Annie decides to go the electronics route, deciding to drop close to 20 Gs on 4K ultra high-def flat-screen TVs at Shop City, an electronics store. A sales associate named Brian shamelessly flirts with her, though it turns out, he’s not doing it just for the commission. After he offers her free in-home installation (which she rebuffs for obvious reasons), Brian writes a pathetic pick-up line involving the more banal, “in-home hook-up” on the back of her receipt. Seriously, Brian, in-home installation could’ve worked just as well.
Ruby is at home, trying to safely stash the green-banded stacks. She decides to put the money in a sewing box decorated with kittens right before Stan finds her. He asks her how her double shifts went and she asks for an update on Sara’s dance class. Stan decides to show Ruby some of his dance moves before, ace detective that he is, he realizes that she’s not wearing her diner uniform. “I left it at work,” she quickly answers. “It’s covered in ketchup and frustration.” Looks like those trains are still a safe distance apart…
Beth is smartly hiding her real cheddar in the healthy cereal boxes and dog food bags when Dean walks in, offering to help her with whatever it is that she’s doing. He tells her he wants to be useful, but she deflects by telling him he should be resting. She asks him what his doctors are saying, and he spirals deeper into his lie, telling her it’s “just gonna be chemotherapy or radiation or whatever.” I suspect that Dean is the type of man who would ask for his obit to be written when he gets a cold, so the fact that usually astute Beth doesn’t pick up on his uncharacteristic, complete off-handed reaction to his supposed cancer treatment is just another genius nod to the writing. She’s just too distracted, trying to keep Dean from finding the cash, which is literally under his nose in this very moment.
Surrounded by the TVs still in their boxes, Annie is enjoying ice cream but feeling lonely. At first she tries Sadie, but feeling guilty, she hangs up. As Salt-N-Pepa’s lesser-known-but-totally-my-’93-jam “None of Your Business” starts playing, Annie picks up the receipt with Brian’s number on the back. After booty texting him, we witness the aftermath as Brian scrambles to get up and out of Annie’s apartment. He insists he’s getting a glass of water, but he straight up ghosts. Unfortunately for Annie, he also makes off with the Shop City receipt.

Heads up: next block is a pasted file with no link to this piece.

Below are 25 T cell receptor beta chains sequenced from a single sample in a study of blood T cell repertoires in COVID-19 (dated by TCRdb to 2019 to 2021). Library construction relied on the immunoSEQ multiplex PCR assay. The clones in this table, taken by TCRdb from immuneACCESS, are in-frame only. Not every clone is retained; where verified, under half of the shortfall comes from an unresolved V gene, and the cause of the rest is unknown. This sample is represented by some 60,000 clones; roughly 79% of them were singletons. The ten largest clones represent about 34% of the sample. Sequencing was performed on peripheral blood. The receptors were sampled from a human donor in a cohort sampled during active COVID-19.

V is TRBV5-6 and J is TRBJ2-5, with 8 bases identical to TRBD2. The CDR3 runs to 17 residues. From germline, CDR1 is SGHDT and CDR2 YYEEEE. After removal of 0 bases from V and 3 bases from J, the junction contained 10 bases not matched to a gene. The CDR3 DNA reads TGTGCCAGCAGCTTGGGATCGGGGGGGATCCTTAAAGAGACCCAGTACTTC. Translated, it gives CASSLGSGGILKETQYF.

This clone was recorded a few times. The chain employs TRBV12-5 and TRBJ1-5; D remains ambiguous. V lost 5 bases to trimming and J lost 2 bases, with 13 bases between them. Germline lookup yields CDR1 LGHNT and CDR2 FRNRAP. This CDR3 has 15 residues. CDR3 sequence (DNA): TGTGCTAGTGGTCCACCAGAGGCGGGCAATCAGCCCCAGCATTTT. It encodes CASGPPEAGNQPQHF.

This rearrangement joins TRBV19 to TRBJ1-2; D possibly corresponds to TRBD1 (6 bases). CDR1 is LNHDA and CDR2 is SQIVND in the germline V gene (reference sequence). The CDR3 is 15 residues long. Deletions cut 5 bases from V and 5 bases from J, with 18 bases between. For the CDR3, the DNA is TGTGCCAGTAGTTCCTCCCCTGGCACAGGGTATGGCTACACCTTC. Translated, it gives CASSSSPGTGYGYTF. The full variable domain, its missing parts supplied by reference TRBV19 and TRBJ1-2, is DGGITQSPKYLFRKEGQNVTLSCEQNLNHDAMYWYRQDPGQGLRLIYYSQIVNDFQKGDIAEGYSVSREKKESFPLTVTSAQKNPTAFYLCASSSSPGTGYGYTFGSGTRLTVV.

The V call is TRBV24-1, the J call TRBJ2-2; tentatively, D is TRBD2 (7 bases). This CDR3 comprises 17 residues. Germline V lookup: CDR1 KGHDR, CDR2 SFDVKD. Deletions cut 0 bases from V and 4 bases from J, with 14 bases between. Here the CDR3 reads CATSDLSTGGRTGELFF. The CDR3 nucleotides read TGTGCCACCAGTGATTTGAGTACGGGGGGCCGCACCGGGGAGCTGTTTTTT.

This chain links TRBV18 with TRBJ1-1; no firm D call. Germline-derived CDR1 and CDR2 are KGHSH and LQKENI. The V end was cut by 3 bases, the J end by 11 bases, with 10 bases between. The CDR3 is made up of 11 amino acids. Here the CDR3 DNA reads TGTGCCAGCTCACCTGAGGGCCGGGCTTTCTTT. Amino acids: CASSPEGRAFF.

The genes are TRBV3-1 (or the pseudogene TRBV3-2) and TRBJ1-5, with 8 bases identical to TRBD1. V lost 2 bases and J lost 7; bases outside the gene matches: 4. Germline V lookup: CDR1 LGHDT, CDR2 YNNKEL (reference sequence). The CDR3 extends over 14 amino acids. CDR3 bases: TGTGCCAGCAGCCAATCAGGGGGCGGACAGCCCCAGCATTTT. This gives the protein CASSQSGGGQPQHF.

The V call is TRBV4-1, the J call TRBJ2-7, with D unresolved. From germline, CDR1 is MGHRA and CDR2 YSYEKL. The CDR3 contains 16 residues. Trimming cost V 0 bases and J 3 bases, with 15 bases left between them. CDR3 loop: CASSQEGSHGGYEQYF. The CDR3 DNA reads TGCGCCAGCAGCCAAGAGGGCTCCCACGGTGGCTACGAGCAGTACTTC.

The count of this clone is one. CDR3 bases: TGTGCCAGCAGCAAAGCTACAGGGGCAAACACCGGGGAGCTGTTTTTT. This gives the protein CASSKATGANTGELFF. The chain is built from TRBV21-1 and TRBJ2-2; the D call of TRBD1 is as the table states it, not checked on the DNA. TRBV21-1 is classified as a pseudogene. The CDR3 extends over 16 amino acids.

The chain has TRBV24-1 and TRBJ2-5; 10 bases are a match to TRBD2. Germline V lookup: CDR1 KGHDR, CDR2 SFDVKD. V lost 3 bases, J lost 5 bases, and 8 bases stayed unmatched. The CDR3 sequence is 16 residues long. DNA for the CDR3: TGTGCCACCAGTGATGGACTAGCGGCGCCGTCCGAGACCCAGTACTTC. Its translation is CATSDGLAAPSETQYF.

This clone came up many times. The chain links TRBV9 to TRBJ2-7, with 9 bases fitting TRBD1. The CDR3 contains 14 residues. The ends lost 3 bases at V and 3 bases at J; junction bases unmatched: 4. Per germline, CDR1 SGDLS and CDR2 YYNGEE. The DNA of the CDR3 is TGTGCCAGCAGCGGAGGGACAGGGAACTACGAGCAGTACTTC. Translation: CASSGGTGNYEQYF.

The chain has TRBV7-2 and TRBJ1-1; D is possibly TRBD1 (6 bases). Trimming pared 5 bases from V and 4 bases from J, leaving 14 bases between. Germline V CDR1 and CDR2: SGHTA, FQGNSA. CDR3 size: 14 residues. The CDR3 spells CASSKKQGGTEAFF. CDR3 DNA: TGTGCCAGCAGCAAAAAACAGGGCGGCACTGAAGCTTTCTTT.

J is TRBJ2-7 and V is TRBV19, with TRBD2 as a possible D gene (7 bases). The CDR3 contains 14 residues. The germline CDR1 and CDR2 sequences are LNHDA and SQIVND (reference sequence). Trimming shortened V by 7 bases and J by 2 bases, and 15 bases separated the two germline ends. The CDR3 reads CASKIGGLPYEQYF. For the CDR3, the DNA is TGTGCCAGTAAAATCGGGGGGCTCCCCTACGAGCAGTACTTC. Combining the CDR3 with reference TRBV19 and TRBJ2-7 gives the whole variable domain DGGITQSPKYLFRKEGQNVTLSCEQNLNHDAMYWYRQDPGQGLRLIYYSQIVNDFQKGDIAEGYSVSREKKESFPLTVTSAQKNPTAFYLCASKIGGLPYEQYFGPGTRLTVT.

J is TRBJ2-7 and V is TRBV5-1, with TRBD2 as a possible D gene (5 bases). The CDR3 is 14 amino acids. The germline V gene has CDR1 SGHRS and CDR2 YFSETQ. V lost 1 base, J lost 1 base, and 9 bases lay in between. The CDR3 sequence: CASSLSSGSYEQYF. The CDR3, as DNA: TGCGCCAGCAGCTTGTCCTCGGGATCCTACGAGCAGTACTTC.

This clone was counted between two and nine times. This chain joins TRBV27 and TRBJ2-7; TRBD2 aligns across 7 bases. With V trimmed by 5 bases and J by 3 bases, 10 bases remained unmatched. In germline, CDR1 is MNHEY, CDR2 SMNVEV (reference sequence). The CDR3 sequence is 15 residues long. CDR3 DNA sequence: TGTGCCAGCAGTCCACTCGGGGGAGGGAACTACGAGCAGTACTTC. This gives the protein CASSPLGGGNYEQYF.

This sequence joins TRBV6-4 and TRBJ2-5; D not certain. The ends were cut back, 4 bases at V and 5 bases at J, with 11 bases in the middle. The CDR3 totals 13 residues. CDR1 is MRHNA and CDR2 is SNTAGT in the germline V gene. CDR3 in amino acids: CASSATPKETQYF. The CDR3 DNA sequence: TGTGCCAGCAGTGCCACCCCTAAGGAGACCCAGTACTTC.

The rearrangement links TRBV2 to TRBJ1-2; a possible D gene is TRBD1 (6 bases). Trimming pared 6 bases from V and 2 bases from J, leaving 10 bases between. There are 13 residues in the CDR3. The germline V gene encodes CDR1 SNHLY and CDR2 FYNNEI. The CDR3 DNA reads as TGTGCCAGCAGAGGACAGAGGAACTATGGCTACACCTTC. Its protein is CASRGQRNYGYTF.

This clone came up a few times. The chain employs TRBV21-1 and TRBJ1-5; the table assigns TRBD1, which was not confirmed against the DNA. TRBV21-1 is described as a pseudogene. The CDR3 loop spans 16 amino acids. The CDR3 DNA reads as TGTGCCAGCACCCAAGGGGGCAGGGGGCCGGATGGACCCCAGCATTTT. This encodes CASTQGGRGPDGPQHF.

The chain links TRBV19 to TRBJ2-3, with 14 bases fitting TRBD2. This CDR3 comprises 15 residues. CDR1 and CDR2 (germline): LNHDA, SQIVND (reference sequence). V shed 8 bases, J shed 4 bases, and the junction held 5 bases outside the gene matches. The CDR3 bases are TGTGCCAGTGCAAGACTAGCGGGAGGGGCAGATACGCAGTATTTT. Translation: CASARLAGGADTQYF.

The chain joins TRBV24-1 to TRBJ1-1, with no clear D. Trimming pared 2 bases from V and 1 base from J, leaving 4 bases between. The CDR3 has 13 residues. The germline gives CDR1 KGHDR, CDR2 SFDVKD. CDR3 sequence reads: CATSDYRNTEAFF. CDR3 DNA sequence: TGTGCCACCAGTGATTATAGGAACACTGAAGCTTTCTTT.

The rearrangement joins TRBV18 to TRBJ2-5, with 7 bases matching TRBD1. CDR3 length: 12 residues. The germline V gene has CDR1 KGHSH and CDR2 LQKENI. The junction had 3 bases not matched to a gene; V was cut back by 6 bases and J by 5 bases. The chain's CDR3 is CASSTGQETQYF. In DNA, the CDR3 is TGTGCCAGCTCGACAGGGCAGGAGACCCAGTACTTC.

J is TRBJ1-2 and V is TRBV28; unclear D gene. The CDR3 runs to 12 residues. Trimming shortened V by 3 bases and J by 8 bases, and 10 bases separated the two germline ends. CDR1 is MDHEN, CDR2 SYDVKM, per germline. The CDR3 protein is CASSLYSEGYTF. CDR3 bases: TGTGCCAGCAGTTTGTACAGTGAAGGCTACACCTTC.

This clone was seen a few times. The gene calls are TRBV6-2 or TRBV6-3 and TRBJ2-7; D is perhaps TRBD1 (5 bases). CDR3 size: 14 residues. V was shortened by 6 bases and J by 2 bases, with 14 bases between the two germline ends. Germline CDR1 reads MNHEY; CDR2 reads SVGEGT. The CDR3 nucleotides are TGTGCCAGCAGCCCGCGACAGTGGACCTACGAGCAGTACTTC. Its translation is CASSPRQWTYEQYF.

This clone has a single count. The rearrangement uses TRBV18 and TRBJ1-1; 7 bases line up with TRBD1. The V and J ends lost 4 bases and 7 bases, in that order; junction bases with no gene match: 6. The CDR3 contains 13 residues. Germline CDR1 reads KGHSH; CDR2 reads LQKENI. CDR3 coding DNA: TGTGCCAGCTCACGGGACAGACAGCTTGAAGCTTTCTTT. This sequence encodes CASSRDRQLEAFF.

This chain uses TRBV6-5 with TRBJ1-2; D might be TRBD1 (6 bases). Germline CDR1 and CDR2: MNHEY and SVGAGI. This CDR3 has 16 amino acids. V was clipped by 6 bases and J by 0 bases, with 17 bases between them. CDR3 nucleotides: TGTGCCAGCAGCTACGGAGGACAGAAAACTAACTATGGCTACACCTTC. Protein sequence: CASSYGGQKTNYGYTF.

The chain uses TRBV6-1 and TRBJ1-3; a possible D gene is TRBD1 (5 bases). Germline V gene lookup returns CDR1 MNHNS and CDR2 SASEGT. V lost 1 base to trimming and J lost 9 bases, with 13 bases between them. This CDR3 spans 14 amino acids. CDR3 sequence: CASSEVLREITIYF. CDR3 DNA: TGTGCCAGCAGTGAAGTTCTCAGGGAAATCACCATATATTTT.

Annie calls for a problem-solving meeting with the girls, insisting that the guy stole the receipt. Knowing her sister all too well, Beth laughingly asks Annie if she checked her pocket. The other problem Annie has is that she can’t even remember homeboy’s name, other than having a vague recollection of it starting with a B. Regardless of his name, the guy is off the grid and not answering Annie’s calls or texts. She then suggests that maybe they just give “Gang Friend” the TVs in lieu of actual cash, but Beth snaps, “Yeah, cause that went so well with the Hummels.” “Can we please stop calling him ‘Gang Friend’”? Ruby asks before she guesses Rio’s name is Ron. After a hilarious hypothetical scenario hashed out between Annie and Ruby, Beth frustratingly answers that his name is Rio. Ruby’s look and response make it clear she knows something is happening between Beth and Gang Friend.
The three march into Shop City, demanding to know if someone whose name starts with a B is in. As luck would have it, Brian is not only off for the day, but he also won’t be working until next week. After Brian’s co-worker understandably refuses to give them Brian’s address, Beth takes care of business by cleverly grabbing a clipboard and convincing another store associate that she’s with corporate and that “Mark” needs the current employee list with addresses because there’s going to be some layoffs. I feel like I’m watching A Beautiful Mind as Beth leads unwitting Rita into her web of deceit, weaving finely crafted thread after thread:
RITA: Who’s Mark?
BETH: Mark — Ted’s boss! [pause] Hired Bill. [pause] Overhauled the entire division with Ed!
RITA [visibly confused and struggling to catch up]: Ed Fielding?
BETH: What other Ed would I be talking about? How long have you worked here?
RITA: 15 years.
BETH: Wow, Rita. Just get me that list.
And, yet, this is actually the second best scene in the entire episode.
But before we get to the first, the girls go to confront Brian at his home. Not only has he thrown away the receipt, but it also turns out that he’s married with a kid. When his wife asks who’s at the door, Beth tells her that they have the wrong apartment.